Meat consumption is going up globally, and while meat is inherently greenhouse gas-intensive, an analysis found that less carbon-polluting meats aren't acting as a replacement — they're just piling on.
The analysis, published April 26 in Nature Sustainability, examined worldwide meat-consumption data from 1961 to 2013, a period that saw a quintupling of per capita chicken consumption and virtually unchanged beef stats.
In prior research, author Richard York, professor of sociology and environmental studies at the University of Oregon, found that expanding renewable energy did not offset fossil fuels, but instead increased overall energy consumption; he wondered if the same "displacement paradox" might be at work with meats.
"I started with a simple question, following on my energy research: Does the expansion of poultry production actually suppress consumption of other meat sources?" York told The Academic Times. "It doesn't. … That, of course, has big environmental implications, because it really means the 'lower-carbon' meat sources aren't really helping with the climate because they're not suppressing the higher-carbon ones."
Chicken, fish and aquatic invertebrate foods such as mussels and scallops produce relatively less carbon and are relatively less resource-intensive in the food-production system than beef, mutton, goat, buffalo and pork. But even though the consumption of pigs, fish and aquatic invertebrates doubled over the study period, and chicken consumption increased fivefold, other meat consumption remained steady. "Consumption," notably, means foods produced and sold for human food, and thus include the 17% of food the U.N. says is wasted. Notably, food waste also drives the climate crisis.
York analyzed all nations in the world with available data. According to Our World in Data, the average person consumed about 3 kilograms of poultry per year in 1961; in 2013, consumption rose to 15 kilograms a year. Over the same period, beef and buffalo consumption did not really change, going from 9.4 kilograms per person to 9.3 kilograms.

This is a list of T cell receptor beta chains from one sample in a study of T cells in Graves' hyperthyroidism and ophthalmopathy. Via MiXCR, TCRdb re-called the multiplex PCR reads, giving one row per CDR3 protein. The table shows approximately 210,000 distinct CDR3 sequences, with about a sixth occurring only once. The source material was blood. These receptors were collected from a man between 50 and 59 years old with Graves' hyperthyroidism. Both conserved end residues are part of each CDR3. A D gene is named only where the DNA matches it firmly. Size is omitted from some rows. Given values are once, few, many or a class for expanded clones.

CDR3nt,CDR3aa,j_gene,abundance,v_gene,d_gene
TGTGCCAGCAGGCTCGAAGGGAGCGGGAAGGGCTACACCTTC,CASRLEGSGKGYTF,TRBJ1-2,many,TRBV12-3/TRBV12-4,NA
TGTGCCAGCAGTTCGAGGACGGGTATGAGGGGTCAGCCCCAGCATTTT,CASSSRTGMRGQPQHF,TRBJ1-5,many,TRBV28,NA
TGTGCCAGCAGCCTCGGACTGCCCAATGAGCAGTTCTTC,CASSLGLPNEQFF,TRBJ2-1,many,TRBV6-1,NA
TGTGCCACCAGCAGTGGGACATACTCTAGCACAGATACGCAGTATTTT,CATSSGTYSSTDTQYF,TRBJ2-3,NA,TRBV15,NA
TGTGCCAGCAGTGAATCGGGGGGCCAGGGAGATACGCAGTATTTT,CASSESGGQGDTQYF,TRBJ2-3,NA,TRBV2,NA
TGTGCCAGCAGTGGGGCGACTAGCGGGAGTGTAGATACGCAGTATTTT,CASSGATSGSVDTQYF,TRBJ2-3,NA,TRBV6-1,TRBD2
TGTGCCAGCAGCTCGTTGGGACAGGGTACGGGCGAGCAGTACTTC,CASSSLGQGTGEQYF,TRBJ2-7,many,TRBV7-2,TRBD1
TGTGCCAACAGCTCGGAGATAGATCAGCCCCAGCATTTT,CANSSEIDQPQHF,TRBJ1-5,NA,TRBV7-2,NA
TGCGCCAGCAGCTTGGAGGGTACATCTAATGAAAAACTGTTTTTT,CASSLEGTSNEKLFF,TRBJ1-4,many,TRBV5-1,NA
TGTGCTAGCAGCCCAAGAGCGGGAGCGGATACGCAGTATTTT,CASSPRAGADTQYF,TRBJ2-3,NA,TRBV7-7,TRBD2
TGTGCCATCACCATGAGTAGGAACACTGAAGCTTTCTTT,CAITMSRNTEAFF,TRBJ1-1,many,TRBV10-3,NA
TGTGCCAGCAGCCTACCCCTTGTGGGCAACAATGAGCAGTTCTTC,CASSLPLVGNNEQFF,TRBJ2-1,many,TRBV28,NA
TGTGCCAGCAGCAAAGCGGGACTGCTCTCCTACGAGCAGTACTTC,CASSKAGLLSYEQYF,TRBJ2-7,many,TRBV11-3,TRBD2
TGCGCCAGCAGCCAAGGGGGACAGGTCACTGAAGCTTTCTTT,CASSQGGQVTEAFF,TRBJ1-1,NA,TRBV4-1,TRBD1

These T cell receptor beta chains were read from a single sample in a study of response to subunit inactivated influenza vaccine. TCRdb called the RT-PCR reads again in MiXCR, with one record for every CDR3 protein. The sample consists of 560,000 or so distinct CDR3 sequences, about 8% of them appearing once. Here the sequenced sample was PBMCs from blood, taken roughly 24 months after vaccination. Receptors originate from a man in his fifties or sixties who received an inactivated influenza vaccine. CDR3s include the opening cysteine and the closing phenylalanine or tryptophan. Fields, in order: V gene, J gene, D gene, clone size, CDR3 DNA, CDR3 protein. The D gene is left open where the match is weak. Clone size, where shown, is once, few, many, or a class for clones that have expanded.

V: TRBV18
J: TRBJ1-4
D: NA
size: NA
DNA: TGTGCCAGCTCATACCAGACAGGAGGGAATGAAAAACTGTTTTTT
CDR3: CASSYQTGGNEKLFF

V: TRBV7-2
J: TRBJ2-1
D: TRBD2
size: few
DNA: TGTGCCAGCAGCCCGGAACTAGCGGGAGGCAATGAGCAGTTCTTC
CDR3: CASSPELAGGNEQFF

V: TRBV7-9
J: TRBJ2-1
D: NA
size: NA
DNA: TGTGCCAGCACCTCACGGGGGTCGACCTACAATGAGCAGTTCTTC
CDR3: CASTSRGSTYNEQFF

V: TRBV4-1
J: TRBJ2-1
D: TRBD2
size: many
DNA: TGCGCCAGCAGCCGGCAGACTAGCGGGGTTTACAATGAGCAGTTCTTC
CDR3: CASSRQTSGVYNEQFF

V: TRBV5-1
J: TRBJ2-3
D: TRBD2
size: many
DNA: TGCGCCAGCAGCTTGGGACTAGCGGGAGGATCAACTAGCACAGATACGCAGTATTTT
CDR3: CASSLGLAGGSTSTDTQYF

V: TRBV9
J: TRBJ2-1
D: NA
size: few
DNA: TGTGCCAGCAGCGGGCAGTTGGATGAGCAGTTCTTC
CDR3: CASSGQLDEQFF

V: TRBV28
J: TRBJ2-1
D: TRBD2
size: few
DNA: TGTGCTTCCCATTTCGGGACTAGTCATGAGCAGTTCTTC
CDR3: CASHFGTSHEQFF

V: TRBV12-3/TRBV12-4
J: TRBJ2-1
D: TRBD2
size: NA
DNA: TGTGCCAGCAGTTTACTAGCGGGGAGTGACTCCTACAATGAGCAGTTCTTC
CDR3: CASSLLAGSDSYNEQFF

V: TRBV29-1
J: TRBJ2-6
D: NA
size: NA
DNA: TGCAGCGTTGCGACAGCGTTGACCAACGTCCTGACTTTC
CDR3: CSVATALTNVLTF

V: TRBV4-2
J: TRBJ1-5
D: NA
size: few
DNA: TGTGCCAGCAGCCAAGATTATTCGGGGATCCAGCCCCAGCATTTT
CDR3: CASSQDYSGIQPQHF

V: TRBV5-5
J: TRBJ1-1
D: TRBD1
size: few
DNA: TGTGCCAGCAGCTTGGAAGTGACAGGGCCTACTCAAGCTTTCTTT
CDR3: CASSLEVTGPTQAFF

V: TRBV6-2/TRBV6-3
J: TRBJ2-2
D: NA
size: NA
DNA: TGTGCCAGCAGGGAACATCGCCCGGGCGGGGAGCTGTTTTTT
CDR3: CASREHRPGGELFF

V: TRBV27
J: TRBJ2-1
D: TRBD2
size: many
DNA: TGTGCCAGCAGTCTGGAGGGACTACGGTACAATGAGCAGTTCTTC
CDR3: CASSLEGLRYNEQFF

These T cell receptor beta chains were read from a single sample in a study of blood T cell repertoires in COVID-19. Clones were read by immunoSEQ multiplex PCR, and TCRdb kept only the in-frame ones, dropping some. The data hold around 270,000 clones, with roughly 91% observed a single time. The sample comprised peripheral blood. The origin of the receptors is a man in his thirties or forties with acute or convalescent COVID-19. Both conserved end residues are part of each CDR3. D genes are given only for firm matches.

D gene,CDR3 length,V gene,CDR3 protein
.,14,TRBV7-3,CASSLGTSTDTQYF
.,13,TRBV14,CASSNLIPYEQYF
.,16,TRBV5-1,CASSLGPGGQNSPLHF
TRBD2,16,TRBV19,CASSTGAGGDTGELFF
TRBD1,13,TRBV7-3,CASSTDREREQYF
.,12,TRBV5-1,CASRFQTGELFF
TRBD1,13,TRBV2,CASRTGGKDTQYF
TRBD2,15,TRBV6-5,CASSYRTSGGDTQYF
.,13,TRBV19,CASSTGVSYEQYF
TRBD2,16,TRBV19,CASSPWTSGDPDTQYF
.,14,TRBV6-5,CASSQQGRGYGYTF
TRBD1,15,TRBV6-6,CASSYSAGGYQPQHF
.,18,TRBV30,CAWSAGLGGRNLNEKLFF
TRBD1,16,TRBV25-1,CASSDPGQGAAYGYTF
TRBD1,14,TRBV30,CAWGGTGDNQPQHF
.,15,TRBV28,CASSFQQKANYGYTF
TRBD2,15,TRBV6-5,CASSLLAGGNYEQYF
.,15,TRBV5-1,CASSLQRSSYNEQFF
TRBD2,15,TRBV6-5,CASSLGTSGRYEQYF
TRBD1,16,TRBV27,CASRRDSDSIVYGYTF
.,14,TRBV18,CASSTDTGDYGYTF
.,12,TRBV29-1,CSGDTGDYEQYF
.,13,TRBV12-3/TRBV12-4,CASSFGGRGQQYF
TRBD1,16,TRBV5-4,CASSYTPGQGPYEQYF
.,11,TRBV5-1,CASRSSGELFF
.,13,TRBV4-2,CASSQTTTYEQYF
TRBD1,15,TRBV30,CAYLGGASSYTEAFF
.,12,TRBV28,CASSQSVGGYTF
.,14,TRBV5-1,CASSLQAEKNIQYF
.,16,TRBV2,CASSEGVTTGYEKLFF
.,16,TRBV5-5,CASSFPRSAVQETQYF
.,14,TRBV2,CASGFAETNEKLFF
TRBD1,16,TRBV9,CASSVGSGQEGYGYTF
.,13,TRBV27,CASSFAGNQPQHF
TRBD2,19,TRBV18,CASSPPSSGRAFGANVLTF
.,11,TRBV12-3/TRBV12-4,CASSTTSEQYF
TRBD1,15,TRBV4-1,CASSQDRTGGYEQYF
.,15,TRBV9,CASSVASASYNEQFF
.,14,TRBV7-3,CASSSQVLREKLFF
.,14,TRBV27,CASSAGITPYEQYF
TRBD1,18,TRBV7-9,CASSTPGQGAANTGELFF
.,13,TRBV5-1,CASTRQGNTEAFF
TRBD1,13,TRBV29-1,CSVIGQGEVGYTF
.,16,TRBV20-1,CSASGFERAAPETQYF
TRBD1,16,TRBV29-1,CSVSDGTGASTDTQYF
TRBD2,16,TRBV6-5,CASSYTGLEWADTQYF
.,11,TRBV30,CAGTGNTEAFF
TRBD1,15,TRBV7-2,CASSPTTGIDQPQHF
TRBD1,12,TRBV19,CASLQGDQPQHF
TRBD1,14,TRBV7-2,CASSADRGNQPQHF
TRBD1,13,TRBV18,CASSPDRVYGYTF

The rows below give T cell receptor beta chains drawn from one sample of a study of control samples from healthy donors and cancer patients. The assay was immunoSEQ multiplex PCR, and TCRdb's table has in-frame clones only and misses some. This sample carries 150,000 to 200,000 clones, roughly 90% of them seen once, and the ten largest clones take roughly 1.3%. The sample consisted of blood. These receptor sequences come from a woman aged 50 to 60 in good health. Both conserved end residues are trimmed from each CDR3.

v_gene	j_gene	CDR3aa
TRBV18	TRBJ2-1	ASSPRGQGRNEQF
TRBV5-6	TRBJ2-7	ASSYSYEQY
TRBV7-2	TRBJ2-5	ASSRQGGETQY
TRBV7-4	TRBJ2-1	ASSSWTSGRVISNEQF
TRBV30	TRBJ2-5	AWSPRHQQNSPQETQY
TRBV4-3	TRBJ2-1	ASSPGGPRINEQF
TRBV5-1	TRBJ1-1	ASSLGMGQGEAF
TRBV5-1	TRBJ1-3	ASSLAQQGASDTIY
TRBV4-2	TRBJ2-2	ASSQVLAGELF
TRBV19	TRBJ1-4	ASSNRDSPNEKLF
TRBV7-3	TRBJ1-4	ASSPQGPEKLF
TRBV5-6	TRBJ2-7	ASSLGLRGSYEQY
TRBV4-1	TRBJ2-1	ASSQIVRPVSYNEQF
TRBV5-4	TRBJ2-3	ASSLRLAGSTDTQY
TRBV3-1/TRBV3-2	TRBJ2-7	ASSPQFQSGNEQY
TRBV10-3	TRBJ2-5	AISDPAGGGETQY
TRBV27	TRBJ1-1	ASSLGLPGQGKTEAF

The average American consumed about 100 kilograms of meat in 2013, or over 200 pounds, more than twice the world average of 95 pounds per year. U.S. beef habits haven't changed much since 1961 — Americans consumed, on average, 41 kilograms a year in 1961, peaked at 59 kilograms in 1976, and ate 36 kilograms in 2013.
In his statistical analysis, York said he measured consumption per capita, "so we take care of population growth, which will of course lead to more food consumption. I control for gross domestic product, affluence — you know, people get richer, they change their diet — urbanization. I control for a variety of things, and then I look at, if you have a rise in poultry consumption in nations, does that have an effect on how much consumption of other meat is happening? The finding is, it doesn't."
And as the world runs out of time to save itself from the worst effects of human-induced climate disaster, that finding could help policymakers. U.S. President Joe Biden hosted a virtual climate summit in April and promised to halve U.S. greenhouse gas emissions by 2030, but he avoided setting goals for agriculture.
Indeed, suggesting that beef production should be curtailed would be controversial in the U.S.: Lawmakers, particularly Republicans, are prone to outbursts about hamburgers. But, York said, trusting the market to solve issues with new products hasn't worked for fossil fuels and cleaner energy sources; it hasn't — and won't — work with meat either.
"Overall, the trajectory is pretty bad," he said. "Meat consumption is rising, and that has huge climate implications. If we're gonna do a serious climate push, we need to look at the meat industry somewhat like we look at the fossil fuel industry."
The study, "Poultry and fish and aquatic invertebrates have not displaced other meat sources," published April 26 in Nature Sustainability, was authored by Richard York, University of Oregon.